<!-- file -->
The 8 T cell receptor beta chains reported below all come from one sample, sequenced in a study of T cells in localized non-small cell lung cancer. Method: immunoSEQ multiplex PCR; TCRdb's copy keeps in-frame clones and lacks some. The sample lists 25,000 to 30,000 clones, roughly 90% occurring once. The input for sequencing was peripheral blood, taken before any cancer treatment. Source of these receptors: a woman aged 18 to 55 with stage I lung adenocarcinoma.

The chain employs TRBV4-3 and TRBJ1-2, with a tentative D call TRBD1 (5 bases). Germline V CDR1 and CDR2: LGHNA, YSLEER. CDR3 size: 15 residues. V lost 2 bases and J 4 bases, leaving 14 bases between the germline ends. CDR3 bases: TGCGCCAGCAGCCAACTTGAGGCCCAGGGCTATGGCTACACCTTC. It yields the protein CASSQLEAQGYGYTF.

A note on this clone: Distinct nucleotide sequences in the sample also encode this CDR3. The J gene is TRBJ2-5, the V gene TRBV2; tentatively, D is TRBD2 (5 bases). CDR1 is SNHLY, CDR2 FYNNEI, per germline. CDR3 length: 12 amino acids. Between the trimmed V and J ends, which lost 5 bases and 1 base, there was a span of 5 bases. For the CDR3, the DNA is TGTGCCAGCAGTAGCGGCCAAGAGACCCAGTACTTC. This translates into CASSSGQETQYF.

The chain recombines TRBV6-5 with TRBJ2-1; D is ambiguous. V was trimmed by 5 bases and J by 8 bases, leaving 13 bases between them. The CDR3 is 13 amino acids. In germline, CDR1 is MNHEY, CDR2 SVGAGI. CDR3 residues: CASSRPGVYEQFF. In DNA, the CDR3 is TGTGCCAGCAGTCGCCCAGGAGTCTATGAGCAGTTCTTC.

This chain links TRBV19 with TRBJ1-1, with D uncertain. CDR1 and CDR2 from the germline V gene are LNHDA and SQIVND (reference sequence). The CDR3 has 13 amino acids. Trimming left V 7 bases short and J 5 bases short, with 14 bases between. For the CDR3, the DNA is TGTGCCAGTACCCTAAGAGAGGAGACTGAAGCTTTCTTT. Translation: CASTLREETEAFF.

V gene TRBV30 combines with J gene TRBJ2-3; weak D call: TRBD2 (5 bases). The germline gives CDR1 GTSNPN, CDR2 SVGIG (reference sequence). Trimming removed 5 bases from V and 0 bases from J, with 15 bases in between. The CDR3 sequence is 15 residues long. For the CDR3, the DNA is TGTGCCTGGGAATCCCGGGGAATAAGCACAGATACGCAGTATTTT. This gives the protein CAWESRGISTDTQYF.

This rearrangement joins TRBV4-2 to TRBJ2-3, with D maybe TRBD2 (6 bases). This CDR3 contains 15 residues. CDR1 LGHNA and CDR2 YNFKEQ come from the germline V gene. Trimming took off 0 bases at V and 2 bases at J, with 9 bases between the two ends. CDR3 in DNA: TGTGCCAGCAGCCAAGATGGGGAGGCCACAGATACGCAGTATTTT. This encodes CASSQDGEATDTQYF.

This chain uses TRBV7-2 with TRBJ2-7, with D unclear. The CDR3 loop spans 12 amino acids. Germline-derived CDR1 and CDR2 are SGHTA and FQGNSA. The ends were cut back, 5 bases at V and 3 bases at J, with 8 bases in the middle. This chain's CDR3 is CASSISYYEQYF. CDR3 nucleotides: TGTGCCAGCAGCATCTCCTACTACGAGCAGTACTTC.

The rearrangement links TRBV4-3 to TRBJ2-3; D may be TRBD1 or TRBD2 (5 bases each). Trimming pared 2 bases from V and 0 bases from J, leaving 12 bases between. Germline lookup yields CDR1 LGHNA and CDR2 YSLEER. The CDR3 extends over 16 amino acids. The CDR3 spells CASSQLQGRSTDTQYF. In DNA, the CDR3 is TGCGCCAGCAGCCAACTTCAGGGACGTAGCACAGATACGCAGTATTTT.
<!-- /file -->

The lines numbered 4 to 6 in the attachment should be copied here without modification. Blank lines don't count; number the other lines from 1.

The chain recombines TRBV6-5 with TRBJ2-1; D is ambiguous. V was trimmed by 5 bases and J by 8 bases, leaving 13 bases between them. The CDR3 is 13 amino acids. In germline, CDR1 is MNHEY, CDR2 SVGAGI. CDR3 residues: CASSRPGVYEQFF. In DNA, the CDR3 is TGTGCCAGCAGTCGCCCAGGAGTCTATGAGCAGTTCTTC.

This chain links TRBV19 with TRBJ1-1, with D uncertain. CDR1 and CDR2 from the germline V gene are LNHDA and SQIVND (reference sequence). The CDR3 has 13 amino acids. Trimming left V 7 bases short and J 5 bases short, with 14 bases between. For the CDR3, the DNA is TGTGCCAGTACCCTAAGAGAGGAGACTGAAGCTTTCTTT. Translation: CASTLREETEAFF.

V gene TRBV30 combines with J gene TRBJ2-3; weak D call: TRBD2 (5 bases). The germline gives CDR1 GTSNPN, CDR2 SVGIG (reference sequence). Trimming removed 5 bases from V and 0 bases from J, with 15 bases in between. The CDR3 sequence is 15 residues long. For the CDR3, the DNA is TGTGCCTGGGAATCCCGGGGAATAAGCACAGATACGCAGTATTTT. This gives the protein CAWESRGISTDTQYF.